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Robert Llewelyn

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Robert Llewelyn
The Reverend Robert Llewelyn, who died on February 6 aged 98, was a godly Church of England priest who spent the first 30 years of his ministry as a schoolmaster, then became a notable teacher of prayer.

As chaplain of the cell of Dame Julian of Norwich he introduced a very large number of people to the life and writings of this English woman mystic who lived in a small cell attached to a Norwich church at the turn of the 14th and 15th centuries. His compilation of 200 of her sayings sold more than 100,000 copies and was the first in a series of small devotional books that are still widely read.

Robert Charles Llewelyn was born at Exmouth, Devon, on July 6 1909. His great-grandmother, who lived on the Isle of Wight, was a friend of Queen Victoria.

Brought up in a devout Church of England home, he went first to Pangbourne College, with a view to entering the Navy, but this did not suit him, and he completed his schooling as head boy at King Edward VI School, Southampton.

He read Mathematics at Pembroke College, Cambridge, then joined the teaching staff of Westminster School, where Peter Ustinov and Tony Benn were among his pupils.

After four years he was ordained by Bishop Winnington Ingram in St Paul's Cathedral and, while continuing to teach maths, spent a good deal of his off-duty time praying and meditating in the St Faith's Chapel of Westminster Abbey. He was during this time under the influence of the Cowley Fathers, whose London house was nearby.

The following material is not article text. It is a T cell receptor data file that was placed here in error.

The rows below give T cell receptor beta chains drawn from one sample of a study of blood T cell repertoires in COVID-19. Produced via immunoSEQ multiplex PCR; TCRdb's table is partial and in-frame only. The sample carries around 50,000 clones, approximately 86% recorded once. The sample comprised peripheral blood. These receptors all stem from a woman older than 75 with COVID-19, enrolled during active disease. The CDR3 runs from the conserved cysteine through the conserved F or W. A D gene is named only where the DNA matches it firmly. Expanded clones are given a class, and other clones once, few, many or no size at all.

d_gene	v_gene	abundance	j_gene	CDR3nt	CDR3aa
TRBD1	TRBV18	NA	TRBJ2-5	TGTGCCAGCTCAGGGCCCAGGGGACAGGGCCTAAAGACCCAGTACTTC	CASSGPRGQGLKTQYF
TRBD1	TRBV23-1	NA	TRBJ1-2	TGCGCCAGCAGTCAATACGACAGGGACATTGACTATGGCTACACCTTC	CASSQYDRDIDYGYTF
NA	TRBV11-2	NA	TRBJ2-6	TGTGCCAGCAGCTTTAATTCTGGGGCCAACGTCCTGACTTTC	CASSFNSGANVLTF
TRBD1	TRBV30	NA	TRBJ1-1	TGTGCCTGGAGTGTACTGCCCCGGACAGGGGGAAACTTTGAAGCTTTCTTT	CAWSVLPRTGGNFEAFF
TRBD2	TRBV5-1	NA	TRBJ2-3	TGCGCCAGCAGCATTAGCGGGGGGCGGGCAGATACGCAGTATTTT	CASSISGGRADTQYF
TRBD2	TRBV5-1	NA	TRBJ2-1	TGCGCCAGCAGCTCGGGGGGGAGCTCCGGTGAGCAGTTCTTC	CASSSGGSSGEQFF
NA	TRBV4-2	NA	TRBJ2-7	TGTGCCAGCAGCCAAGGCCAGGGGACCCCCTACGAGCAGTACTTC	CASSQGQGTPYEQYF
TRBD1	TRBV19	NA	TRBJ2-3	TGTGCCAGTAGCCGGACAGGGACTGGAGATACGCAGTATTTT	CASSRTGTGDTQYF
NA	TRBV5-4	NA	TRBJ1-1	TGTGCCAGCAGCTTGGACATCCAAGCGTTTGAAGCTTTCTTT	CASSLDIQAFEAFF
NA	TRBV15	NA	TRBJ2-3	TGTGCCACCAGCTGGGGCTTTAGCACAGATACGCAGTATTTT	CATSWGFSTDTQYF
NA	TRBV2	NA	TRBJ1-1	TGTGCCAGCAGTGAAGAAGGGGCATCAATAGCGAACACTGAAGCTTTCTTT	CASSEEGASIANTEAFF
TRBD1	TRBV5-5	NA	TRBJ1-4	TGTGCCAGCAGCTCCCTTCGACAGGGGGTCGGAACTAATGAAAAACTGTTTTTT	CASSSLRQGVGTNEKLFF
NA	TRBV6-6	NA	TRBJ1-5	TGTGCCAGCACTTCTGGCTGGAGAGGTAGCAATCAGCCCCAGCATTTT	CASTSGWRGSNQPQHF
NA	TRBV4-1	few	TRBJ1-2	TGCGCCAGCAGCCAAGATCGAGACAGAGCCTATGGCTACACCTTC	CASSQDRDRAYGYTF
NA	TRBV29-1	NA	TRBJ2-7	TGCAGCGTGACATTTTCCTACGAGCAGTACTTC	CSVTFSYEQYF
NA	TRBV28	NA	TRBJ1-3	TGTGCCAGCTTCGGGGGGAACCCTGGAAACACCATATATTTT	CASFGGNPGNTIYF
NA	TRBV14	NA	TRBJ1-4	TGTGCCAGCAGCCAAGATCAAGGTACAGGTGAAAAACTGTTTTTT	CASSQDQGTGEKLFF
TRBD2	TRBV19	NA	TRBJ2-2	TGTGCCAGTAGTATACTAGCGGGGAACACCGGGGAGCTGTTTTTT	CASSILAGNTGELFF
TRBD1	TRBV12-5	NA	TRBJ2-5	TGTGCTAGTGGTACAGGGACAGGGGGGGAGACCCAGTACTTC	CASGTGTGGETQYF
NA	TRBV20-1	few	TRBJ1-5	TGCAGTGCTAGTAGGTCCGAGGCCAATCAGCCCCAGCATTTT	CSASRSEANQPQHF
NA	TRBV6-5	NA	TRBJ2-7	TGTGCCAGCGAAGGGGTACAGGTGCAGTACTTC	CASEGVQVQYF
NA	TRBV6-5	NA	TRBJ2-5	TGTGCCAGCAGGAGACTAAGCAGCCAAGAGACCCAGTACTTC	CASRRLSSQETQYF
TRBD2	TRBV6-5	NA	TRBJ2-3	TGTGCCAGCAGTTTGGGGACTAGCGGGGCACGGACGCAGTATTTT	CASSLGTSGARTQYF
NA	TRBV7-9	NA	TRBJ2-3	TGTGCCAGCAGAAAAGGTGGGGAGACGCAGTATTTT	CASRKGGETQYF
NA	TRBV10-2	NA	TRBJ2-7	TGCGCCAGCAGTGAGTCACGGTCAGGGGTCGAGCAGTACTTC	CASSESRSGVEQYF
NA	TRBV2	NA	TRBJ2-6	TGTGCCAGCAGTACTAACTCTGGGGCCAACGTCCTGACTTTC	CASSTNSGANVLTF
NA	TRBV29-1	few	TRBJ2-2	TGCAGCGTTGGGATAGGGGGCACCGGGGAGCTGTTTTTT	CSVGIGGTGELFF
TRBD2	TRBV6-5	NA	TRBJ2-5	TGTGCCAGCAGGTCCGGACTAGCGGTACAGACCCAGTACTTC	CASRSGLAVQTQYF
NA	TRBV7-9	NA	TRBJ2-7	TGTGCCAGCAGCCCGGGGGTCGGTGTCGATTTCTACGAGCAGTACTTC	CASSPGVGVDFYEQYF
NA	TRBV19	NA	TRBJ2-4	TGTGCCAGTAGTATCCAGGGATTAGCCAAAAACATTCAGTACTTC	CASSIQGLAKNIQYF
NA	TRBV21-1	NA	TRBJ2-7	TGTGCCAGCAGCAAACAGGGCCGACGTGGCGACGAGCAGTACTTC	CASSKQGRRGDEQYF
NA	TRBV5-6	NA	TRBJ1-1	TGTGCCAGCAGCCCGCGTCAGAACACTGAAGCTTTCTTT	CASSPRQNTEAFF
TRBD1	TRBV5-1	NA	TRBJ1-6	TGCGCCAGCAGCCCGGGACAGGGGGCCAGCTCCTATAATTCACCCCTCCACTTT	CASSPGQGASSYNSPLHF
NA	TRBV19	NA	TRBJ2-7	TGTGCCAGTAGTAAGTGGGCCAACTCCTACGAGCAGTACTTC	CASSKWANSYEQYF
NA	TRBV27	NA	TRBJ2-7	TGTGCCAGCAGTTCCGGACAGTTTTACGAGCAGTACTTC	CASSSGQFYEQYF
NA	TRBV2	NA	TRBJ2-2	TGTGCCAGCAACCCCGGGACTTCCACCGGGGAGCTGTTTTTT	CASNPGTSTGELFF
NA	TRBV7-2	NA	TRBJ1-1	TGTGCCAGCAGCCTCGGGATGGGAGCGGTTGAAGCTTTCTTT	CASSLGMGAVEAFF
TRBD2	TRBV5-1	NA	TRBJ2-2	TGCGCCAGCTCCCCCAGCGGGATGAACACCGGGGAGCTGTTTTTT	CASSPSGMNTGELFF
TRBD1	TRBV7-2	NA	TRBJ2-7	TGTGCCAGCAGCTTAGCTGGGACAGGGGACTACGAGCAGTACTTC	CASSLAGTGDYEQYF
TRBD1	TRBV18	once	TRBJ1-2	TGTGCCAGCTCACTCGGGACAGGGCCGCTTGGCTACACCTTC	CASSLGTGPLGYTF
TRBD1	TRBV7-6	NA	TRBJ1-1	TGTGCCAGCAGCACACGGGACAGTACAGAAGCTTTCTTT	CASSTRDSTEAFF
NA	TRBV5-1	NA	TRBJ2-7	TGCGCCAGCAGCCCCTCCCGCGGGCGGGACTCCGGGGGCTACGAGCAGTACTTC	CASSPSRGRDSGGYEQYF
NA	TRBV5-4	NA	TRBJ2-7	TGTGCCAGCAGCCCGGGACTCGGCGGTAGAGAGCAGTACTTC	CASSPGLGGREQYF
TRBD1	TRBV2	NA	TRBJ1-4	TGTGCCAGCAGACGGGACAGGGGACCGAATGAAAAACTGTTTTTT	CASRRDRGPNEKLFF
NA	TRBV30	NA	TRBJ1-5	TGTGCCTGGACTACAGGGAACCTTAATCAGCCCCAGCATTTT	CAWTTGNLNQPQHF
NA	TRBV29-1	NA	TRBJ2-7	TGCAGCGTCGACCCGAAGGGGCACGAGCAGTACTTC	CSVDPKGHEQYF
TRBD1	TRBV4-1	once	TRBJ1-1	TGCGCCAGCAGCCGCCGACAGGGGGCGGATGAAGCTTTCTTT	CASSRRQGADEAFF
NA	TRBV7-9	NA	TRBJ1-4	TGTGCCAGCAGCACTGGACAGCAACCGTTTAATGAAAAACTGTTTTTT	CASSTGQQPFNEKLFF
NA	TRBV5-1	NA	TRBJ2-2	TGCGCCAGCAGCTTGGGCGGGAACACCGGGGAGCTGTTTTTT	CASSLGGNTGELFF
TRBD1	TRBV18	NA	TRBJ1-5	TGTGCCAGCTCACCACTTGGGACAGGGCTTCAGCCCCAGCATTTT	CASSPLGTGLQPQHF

In August 1939 Llewelyn was given a year's leave to spend with the Cawnpore Brotherhood - a missionary community in India - and he was on the last passenger ship for several years to sail through the Suez Canal.

When his year at Cawnpore ended he found it impossible to get back to England because of the war conditions and he was roped in to be headmaster of the Hallet War School.

This was established in a former Anglo-Indian school, then derelict, in the foothills of the Himalayas, and it was Llewelyn's task to create an emergency school for the children of British officials and others who could no longer be sent to public schools in England.

A temporary teaching staff was recruited from various parts of the sub-continent, and the school - which continued until the end of the war - was a great success, achieving examination results comparable to those of long-established English schools.

He returned to Westminster School as chaplain in 1945, but a year later was invited to go to the Bahamas to start a diocesan school for 11 to 17-year-olds at Nassau. He remained there until 1951, by which time St John's College was well established, with a large, mainly black, roll of pupils.

Llewelyn was now called back to India to become headmaster of Sherwood College - the Lucknow diocesan boys' school which had fallen on hard times as a consequence of independence and was in danger of closure.

Under his leadership its fortunes were reversed, and during his 15 years there the roll reached 500, many of the pupils coming from East Africa. At one point there were more than 70 Patels on the register, which often led to confusion.
He returned to England in 1966 but was immediately asked to go back to become chaplain to the Wantage Sisters - an outpost of an English community of nuns - at Poona. He also became priest-in-charge of St Mary's church and eventually archdeacon, though he preferred his ministry in the convent and the prayerful discipline of the monastic life.

Back in England again in 1972, he accepted an invitation to become warden of Bede House at Staplehurst, Kent. This was a convent of the enclosed religious order of the Sisters of the Love of God, and besides celebrating Mass and offering a priestly ministry to the nuns, Llewelyn welcomed visitors and went to other parts of the country to conduct retreats.

In 1976, when on the eve of retirement, he was asked to go to Norwich simply to be a presence in the cell of Dame Julian. The actual cell

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